I’m honored to have unveiled this interpretive panel together with Mister Harrington that tells the stories of Dutch settlers and their work on the Underground Railroad, and I look forward to seeing it permanently installed. 

After this event, I will be heading to DuSable Black History Museum for the opening of an exhibition called Slavery –  Ten True Stories of Dutch Colonial Slavery. And this is done in part with the Rijks Museum of Amsterdam. The exhibition is part of the Netherlands’ commitment to acknowledging our past. 

In December 22, Prime Minister Rutte, our current prime minister, formally apologized for the nation’s ugly, painful, and downright shameful role in slavery. Also, King William Alexander reiterated that apology a few months later and recognized that the legacy of slavery remains with us today. The King also announced that he had commissioned an independent study to shed more light on the role that the royal house played in our colonial past and [the] history of slavery. 

Being here at Chicago’s Finest Marina, once the farm of Dutch settlers Jan and Aagje Ton, is an encouraging reminder that even amidst that painful history, there are examples of inspiring moral conviction, the resilience of human spirit, and the humanity shared by the people of our two nations. I’m talking about the courageous freedom seekers who escaped the bonds of slavery, heading north and encountering Dutch immigrant families living on the Little Calumet River.

The Tons and the Kuypers recognized the freedom seekers first and foremost as people who needed help. They knew that providing a place to stay or ride across the river, the bridge, was the right thing to do despite the risk. They were breaking the law, as Professor Schoon also mentioned. But they held the higher moral high ground to do so. And I’m proud of the Tons and the Kuypers. I’m proud that their actions paved the way for The Netherlands to be involved in the Little Calumet River Underground Railroad Project today.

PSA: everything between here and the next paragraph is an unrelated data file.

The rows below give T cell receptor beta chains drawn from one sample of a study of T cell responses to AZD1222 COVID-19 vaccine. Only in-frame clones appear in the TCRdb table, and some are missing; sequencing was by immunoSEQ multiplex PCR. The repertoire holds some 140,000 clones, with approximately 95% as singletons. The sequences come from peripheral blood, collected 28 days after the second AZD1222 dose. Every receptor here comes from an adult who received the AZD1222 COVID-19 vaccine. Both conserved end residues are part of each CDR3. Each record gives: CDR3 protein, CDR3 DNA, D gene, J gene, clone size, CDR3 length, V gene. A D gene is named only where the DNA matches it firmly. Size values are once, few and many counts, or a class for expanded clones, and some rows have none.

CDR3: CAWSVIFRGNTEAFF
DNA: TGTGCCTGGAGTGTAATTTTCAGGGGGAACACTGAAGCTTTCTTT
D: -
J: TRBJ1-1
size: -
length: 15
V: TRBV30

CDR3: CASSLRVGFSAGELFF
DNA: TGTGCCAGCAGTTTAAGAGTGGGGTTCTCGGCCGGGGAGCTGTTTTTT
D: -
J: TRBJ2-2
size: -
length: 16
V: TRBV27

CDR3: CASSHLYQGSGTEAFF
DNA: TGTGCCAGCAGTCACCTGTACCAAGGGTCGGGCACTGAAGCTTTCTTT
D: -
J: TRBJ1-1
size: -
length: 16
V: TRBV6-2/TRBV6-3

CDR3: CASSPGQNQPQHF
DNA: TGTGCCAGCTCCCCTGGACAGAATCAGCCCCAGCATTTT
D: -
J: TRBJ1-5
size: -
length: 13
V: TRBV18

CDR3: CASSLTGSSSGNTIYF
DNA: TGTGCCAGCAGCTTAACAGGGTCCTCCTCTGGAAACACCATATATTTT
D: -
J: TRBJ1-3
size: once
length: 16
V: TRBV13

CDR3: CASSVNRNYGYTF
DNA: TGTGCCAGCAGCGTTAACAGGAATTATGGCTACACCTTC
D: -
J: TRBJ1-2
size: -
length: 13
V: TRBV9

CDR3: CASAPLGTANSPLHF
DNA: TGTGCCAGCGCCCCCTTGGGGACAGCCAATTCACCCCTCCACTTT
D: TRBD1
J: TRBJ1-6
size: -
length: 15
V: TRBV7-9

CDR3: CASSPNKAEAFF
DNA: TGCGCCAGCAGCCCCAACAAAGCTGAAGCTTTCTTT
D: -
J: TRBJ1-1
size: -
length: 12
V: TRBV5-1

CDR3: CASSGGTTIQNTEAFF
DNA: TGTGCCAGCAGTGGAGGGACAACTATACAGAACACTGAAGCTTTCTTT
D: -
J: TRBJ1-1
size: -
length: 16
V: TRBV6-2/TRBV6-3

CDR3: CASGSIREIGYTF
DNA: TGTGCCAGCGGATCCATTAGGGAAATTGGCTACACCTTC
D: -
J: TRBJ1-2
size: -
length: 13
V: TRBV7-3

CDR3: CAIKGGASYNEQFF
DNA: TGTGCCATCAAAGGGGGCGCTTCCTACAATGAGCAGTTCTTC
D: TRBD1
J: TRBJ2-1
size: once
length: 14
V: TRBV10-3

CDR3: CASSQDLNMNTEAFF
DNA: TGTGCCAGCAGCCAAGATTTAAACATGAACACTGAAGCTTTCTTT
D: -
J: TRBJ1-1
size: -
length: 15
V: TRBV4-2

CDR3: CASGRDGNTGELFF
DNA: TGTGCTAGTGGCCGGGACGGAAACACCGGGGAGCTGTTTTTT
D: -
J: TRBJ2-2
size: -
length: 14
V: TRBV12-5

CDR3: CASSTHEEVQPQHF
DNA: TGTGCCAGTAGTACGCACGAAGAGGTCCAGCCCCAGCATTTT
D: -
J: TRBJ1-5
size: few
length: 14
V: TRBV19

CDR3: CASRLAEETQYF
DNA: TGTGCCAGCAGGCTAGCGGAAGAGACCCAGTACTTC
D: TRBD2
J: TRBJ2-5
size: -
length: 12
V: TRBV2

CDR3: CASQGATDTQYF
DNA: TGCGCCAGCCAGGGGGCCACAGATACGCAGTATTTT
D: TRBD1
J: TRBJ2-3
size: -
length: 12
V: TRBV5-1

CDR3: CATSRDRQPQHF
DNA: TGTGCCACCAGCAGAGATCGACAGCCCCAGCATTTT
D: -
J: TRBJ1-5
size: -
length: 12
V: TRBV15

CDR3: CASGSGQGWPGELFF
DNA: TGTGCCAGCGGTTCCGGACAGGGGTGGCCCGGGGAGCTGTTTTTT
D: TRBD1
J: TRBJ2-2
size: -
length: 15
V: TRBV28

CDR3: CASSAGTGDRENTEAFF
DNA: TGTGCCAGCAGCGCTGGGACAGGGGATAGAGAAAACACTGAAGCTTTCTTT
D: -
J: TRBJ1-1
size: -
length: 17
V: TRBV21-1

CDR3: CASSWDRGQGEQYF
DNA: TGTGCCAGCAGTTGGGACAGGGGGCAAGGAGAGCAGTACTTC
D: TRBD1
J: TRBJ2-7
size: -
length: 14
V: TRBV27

It’s incredible to see a diverse group of individuals and organizations, churches, schools, and community groups that came together to rediscover this inspiring story and share it with the world. In particular, I would like to thank the Gaines family for hosting…for hosting us and stewarding this land, as well as Larry McClellan, Tom Shepherd, and Rodney Harrington, and everyone else that is involved in the Little Calumet River Underground Railroad Project.

Standing here, it’s clear that the story of the freedom seekers, the Dutch settlers on the Little Calumet, and the Underground Railroad has many forms. First and foremost, it’s a big story, a story of bravery and danger, a drama that touches many of the overarching themes of American history, themes like slavery, immigration, and civil disobedience.

At the same time, it’s a small story, a deeply normal story, a story of regular people helping other people purely because it was the right thing to do. 

And finally, it’s a story about our shared values, values that bind The Netherlands and the United States today, our cultural heritage, our commitment to human rights, and above all, our deep dedication to freedom. 

Thank you very much.”

*Low Prairie and High Prairie

Later, as I walked about the grounds and contemplated her words, much of what she said stood out. 

“ the nation’s ugly, painful, and downright shameful role in slavery” 

“ examples of inspiring moral conviction, the resilience of human spirit, and the humanity shared by the people”

courageous freedom seekers”

“incredible to see a diverse group of individuals and organizations, churches, schools, and community groups that came together to rediscover this inspiring story”